Monday, August 24, 2009

"Sire, the peasants are revolting!"

"You said it, they stink on ice!"

Digby and others suggest that the biggest political conflicts in the near future will be within the 2 parties rather than between them. The establishments of both parties want nothing more than to preserve the status quo. They are both on corporate payrolls and the last thing that either side wants to do is to piss off the people who sign the checks. Both parties are facing increasingly angry bases who can no longer be bought off with anodyne warm fuzzies from expensive public relations firms. She writes in part;
As average folks without a lot of institutional juice, we citizens don't have a whole lot of options. So we do what we can. But there is one thing we should all probably recognize and deal with: the president, the congress and the media of both parties are all in agreement about one thing: they do not like the rabble at both ends of the spectrum making demands. Remember, it's their town.
And I include the president in that for a reason. It's not a matter of him "miscalculating" or failing to understand the nature of the opposition. He, like all establishment politicians, has an interest in maintaining the status quo, and I would imagine that the fear among all establishment politicians is that this phenomenon might actually bring about real change (as opposed to the fluffy, Madison Avenue version they like to sell.) After all, the president has large majorities and a huge amount of power. It's hard to believe that if he wanted to get real health care reform passed that he couldn't do it. It's not 1994 and the Republicans aren't in ascendance and dominating the discourse. It's not outrageous to make the obvious assumption that he's not doing it for the simple reason that he doesn't want to. And it's not ridiculous to think that one of the reasons for that is that it would empower the base of the Democratic Party and inflame the base of the GOP. At this moment that particular problem appears to be the biggest threat to the permanent political establishment of both parties there is.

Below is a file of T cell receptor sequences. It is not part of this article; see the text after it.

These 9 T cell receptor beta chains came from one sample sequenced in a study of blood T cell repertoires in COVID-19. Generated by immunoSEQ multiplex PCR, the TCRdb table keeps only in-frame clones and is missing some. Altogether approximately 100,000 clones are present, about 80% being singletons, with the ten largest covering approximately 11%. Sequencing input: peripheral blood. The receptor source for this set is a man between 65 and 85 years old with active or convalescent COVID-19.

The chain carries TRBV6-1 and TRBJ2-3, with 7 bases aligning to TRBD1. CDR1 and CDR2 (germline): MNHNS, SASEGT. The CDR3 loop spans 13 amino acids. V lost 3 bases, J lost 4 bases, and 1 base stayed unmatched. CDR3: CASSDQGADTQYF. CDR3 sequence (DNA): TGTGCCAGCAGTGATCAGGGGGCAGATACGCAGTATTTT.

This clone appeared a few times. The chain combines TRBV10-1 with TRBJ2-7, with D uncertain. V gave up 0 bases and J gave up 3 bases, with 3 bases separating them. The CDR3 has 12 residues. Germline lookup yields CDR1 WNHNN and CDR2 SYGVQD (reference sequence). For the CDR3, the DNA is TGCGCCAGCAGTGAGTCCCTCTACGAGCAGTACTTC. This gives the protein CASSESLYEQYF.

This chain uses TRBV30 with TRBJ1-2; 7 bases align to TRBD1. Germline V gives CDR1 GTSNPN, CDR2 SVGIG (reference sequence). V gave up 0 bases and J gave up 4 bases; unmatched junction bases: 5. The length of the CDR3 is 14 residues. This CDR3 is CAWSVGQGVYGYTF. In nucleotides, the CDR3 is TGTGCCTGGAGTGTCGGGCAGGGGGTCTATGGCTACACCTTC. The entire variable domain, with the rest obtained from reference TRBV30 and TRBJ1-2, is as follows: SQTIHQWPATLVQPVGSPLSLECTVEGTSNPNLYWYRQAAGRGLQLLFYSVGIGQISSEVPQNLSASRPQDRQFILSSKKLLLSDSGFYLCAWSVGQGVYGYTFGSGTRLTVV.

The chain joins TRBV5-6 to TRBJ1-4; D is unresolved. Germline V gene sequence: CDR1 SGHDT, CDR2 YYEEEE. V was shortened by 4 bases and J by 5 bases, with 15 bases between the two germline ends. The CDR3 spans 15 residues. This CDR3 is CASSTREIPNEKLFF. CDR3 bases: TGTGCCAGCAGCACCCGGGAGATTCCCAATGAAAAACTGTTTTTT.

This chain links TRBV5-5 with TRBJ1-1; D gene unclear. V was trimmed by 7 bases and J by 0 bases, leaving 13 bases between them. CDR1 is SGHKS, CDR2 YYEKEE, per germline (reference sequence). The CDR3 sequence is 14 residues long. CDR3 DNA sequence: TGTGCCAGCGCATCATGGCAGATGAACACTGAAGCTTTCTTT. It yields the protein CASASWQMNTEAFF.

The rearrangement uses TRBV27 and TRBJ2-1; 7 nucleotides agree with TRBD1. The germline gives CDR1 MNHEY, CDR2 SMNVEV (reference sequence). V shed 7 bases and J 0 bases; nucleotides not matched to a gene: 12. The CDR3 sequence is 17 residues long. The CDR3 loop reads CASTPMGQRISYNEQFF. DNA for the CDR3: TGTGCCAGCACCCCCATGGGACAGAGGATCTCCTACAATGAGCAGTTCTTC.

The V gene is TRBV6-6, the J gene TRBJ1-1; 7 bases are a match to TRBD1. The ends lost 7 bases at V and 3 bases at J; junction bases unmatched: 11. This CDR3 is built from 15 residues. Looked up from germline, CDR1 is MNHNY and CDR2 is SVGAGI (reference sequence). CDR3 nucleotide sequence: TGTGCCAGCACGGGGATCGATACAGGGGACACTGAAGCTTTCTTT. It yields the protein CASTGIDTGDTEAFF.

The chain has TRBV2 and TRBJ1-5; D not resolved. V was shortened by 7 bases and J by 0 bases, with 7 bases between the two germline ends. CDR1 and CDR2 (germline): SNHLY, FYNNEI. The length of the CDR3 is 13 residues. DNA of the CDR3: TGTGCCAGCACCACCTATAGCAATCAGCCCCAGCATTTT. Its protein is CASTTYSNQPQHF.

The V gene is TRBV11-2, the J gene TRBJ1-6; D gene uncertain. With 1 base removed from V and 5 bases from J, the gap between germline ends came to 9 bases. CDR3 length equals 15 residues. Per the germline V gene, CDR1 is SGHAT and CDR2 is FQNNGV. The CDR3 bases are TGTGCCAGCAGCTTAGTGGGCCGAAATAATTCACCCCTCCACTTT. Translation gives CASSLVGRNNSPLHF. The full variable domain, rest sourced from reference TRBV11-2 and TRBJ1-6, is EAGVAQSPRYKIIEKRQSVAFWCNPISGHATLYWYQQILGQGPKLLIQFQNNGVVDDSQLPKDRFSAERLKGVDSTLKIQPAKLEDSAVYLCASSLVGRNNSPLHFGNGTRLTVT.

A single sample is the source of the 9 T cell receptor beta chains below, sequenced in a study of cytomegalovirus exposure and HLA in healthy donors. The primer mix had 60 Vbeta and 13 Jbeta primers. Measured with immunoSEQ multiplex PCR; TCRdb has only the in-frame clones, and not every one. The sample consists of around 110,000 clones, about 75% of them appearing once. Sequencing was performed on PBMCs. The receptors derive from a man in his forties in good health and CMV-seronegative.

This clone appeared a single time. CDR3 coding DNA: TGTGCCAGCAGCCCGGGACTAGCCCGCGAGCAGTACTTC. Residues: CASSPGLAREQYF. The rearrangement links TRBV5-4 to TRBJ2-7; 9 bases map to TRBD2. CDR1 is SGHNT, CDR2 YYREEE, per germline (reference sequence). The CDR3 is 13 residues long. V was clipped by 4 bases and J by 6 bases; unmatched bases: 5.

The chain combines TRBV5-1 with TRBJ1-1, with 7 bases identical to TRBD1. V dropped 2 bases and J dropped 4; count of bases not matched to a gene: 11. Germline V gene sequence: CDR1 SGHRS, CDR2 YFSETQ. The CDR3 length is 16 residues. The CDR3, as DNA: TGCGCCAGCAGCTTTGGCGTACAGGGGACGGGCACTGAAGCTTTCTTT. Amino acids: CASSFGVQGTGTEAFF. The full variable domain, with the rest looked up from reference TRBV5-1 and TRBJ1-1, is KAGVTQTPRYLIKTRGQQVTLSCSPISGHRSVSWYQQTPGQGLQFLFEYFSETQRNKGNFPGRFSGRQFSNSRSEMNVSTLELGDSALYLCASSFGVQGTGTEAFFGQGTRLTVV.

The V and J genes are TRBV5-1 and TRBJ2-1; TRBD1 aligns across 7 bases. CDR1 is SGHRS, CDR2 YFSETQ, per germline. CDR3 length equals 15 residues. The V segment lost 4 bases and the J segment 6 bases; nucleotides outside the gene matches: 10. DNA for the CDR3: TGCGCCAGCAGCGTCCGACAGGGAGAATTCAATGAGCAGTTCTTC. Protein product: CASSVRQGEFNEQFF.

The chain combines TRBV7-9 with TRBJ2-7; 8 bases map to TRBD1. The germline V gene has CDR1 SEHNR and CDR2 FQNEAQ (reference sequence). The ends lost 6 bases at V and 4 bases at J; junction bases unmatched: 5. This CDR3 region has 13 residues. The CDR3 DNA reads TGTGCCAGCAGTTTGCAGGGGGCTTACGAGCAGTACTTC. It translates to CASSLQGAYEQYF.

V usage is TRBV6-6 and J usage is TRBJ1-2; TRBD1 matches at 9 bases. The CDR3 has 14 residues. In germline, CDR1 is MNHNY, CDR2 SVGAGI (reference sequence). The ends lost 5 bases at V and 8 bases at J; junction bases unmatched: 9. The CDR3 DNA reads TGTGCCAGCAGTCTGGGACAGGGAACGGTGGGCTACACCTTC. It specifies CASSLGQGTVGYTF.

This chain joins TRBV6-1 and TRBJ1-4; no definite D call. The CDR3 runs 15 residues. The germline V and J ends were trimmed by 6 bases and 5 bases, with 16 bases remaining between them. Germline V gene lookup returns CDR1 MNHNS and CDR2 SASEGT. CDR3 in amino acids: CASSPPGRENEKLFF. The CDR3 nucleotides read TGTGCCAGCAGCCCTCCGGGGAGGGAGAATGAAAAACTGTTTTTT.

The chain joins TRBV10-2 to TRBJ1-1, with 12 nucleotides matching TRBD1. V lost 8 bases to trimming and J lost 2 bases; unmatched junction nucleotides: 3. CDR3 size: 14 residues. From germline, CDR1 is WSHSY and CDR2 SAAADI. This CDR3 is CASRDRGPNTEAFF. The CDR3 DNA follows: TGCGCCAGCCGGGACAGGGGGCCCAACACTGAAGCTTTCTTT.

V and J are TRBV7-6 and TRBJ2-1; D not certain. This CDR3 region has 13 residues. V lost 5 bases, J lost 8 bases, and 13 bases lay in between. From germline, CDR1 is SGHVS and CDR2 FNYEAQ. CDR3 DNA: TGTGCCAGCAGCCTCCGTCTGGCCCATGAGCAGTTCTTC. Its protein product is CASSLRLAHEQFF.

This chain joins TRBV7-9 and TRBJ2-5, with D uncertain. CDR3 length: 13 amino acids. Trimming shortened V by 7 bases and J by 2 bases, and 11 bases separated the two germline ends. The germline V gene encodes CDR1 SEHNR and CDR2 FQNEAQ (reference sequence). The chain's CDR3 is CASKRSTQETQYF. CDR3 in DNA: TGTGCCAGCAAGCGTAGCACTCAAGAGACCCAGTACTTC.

If Obama is not going to lead and his promise of "change" is nothing more than political valium, then perhaps we should all consider taking matters into our own hands. I'm not calling for armed revolution. I leave that to the right wing crazies. Rather, I think we should begin to think and act independently of party establishments and create our own "facts on the ground."


Wormwood's Doxy said...

Sign me up...

Göran Koch-Swahne said...

The prime thing about Leadership is to lead. To lead in the right direction.

The last ABC caused endless troubles for the Anglican Communion by not doing the right thing.

So what is doing the right thing?

I side with the old Duke of Talleyrand who said: Statesmanship is foretelling the nescessary changes - and do them!

The last ABC is an example of the alternative. Being too blocked by one's presuppositions to accept nescessary change.

Göran Koch-Swahne said...

I should have added that Timing is essential.